Magazine article UN Chronicle

El Salvador: UN Observer Mission Monitors Human Rights

Magazine article UN Chronicle

El Salvador: UN Observer Mission Monitors Human Rights

Article excerpt

Although no civilian victims or military casualties have been recorded in El Salvador since the end of the 12-year civil war, UN human rights investigators are documenting violence and abuses which, though tempered, have continued into the peace-keeping period.

The Director of the Human Rights Division of the UN Observer Mission in El Salvador (ONUSAL) on 12 August called for judicial action against perpetrators of torture in the country and for clear national policy guidelines to ensure strict compliance with detention rules.

Despite serious concerns about summary executions, violent death and threats, the Division reported (S/24375) that the overall human rights situation in El Salvador had improved since the establishment of ONUSAL and the subsequent end of the prolonged conflict, which had claimed more than 75,000 lives.

Two independent commissions were also investigating human rights offences: The Commission on Truth in July began to investigate serious acts of violence perpetrated since the civil war began in 1980, while an ad hoc commission had completed a confidential report evaluating the performance of the military as part of the "purification" process.

ONUSAL was established under the 1990 San Jose Agreement on Human Rights, which reaffirmed the desire of the parties to agree on measures to protect fundamental rights and freedoms. Under the Agreement, the human rights verification mission was to take up its duties upon the cessation of the armed conflict between the Government and the Frente Farabundo Marti para la Liberacion Nacional (FMLN).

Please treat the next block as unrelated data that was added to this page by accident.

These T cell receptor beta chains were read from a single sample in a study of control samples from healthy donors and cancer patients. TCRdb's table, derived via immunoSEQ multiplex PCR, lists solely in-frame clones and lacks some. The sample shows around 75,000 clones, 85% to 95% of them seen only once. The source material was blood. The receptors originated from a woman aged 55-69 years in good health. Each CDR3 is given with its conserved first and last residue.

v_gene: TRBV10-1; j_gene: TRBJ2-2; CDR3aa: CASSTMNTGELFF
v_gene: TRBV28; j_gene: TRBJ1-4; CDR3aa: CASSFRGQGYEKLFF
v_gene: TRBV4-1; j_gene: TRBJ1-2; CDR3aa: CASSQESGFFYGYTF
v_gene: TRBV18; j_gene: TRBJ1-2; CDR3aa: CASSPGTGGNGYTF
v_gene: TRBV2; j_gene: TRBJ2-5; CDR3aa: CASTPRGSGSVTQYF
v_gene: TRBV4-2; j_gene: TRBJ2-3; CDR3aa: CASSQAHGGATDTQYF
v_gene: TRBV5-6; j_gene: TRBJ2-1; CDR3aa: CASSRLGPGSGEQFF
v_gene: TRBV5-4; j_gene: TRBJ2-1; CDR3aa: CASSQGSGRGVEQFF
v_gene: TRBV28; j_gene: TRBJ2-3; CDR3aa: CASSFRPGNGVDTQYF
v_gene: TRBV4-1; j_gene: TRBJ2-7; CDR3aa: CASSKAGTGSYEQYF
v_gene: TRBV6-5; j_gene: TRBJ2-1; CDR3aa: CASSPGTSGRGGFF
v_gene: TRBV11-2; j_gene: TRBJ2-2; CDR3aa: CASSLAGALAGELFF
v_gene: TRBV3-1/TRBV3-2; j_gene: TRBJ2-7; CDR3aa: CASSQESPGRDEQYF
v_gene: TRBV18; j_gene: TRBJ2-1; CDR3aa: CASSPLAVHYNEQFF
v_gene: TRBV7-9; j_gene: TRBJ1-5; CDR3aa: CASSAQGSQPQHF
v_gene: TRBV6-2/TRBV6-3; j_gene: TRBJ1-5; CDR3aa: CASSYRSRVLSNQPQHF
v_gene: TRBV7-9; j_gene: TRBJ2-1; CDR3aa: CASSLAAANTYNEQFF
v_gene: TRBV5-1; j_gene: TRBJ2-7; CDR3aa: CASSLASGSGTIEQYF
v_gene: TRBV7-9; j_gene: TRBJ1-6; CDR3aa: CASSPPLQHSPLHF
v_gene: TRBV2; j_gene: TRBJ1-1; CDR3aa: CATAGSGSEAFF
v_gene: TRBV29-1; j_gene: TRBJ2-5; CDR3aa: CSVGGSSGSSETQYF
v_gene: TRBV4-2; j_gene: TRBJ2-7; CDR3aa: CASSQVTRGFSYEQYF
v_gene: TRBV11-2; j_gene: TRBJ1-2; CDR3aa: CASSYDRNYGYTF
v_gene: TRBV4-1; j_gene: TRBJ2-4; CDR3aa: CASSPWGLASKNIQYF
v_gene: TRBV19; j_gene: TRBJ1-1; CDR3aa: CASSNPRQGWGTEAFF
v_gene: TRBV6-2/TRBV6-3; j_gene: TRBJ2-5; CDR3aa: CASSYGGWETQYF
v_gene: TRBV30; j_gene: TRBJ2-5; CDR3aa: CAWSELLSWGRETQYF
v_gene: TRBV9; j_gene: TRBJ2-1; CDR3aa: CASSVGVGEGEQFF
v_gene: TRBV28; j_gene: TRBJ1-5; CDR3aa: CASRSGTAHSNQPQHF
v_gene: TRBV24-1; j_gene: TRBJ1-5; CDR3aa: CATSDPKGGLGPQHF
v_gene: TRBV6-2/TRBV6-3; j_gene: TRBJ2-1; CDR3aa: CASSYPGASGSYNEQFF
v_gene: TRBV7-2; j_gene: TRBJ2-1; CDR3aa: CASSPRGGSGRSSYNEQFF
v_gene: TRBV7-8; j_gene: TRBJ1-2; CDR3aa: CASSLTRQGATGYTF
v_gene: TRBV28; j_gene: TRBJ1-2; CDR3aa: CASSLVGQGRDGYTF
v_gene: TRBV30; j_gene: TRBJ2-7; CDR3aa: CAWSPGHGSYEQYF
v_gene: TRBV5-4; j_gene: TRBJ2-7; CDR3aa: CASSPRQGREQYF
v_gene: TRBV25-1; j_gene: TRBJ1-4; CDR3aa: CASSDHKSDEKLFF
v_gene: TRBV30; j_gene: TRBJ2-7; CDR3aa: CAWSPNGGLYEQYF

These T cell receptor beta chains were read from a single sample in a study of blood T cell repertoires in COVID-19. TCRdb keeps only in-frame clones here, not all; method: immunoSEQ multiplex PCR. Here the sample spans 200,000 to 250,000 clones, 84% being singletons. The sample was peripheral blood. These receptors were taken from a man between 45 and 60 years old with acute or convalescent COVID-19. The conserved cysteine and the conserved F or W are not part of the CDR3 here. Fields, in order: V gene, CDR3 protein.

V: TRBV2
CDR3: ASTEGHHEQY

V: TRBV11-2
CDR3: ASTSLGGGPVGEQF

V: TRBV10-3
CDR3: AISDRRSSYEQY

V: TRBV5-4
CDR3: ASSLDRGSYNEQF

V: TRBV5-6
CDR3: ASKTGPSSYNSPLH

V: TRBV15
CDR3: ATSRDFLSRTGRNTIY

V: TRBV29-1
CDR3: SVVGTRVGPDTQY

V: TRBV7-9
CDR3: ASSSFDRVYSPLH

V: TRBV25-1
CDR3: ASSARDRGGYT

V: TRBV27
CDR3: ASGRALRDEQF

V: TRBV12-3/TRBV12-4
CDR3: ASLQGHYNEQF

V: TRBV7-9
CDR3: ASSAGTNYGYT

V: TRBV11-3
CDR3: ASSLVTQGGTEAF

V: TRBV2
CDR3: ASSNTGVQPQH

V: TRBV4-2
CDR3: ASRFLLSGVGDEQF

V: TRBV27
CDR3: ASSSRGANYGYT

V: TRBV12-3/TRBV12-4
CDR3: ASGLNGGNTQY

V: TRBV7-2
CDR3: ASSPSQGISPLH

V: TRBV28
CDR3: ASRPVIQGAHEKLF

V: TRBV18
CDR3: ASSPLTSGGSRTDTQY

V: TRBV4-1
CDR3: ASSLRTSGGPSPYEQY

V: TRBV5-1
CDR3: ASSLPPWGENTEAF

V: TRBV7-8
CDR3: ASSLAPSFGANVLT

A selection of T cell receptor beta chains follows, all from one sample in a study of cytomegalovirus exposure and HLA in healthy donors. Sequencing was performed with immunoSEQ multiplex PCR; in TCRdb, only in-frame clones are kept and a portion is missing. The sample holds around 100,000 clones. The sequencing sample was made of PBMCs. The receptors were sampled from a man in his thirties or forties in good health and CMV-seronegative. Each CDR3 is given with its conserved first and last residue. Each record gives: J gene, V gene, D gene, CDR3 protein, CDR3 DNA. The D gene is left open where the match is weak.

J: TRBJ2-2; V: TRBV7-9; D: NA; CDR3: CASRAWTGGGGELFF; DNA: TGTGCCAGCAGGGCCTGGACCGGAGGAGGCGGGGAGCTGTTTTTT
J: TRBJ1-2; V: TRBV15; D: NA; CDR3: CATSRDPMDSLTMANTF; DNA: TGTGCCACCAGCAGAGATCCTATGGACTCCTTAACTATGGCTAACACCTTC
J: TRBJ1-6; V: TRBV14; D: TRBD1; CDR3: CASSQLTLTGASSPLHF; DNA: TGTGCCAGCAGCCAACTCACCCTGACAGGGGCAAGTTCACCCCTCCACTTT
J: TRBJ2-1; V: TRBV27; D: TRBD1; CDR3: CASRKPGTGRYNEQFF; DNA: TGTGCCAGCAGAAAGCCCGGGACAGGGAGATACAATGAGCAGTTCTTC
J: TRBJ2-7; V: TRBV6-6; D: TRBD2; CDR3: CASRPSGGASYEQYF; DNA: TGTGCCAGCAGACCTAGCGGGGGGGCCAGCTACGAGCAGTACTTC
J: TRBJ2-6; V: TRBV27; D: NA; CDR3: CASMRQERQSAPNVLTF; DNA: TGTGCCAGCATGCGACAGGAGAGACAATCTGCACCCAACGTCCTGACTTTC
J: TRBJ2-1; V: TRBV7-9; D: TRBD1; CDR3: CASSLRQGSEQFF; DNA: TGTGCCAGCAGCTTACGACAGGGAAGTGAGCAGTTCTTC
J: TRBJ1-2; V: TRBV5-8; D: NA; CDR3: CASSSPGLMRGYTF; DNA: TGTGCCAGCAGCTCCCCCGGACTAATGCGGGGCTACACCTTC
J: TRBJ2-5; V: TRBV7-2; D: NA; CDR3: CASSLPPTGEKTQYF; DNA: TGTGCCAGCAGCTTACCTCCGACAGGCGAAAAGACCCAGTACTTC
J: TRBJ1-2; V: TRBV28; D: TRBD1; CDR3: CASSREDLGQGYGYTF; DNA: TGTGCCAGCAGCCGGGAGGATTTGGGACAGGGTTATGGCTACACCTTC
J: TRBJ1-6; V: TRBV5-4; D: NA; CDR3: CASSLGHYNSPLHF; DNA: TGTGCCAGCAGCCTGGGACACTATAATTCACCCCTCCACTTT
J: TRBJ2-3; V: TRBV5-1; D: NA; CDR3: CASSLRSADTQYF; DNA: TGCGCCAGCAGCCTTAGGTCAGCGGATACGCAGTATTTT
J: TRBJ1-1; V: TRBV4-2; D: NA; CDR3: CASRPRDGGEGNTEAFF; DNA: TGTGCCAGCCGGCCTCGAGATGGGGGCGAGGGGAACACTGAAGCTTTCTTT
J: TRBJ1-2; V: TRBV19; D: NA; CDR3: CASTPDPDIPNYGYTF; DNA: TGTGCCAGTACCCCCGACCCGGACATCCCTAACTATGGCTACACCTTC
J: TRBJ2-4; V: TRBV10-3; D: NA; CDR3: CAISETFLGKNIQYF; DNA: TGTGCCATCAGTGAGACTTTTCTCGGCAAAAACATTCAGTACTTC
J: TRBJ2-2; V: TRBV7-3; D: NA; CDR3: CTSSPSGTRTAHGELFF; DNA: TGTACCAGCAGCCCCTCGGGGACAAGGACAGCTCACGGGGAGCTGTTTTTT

However, at the parties' request, the Security Council decided by its resolution 693 (1991) of 20 May to establish ONUSAL before the end of the armed conflict. Its initial mandate included wide-ranging powers unprecedented in UN history.

ONUSAL's mandate was subsequently broadened to include ceasefire verification and other peace-keeping tasks through resolution 729 (1992), adopted on 14 January following the achievement of a peace agreement on 31 December 1991 between the two parties. The UN-brokered Peace Agreement was formally signed by the FMLN and the Government in Mexico City on 16 January 1992.

A substantive problem affecting the implementation of the Peace Agreements had related to the distribution of farm land to former combatants.

(In a 19 October letter to the Council, the Secretary-General reported that the two sides had accepted a UN plan for the "prompt and speedy transfer" of large areas of land, especially to former FMLN combatants.)

Other problems, especially related to demobilization of forces, continued to affect the timetable for implementing the agreements, which had already been revised twice.

On 28 September, the Secretary-General sent Marrack Goulding, Under-Secretary-General for Peace-keeping Operations, to El Salvador to investigate the delays.

On 2 October, Mr. Goulding told reporters in San Salvador that the UN was concentrating its efforts on "sure implementation of the second |recalendarizacion.'"

But, he continued, "obviously we do not exclude the possibility that the two sides might agree on a third |recalendarizacion'. And if that should happen, that should be regarded as a perfectly reasonable development of this process, and not as some dramatic disaster."

Commission on Truth

The Commission on Truth was dispatched to El Salvador on 14 July following a formal installation ceremony the day before at UN Headquarters in New York. …

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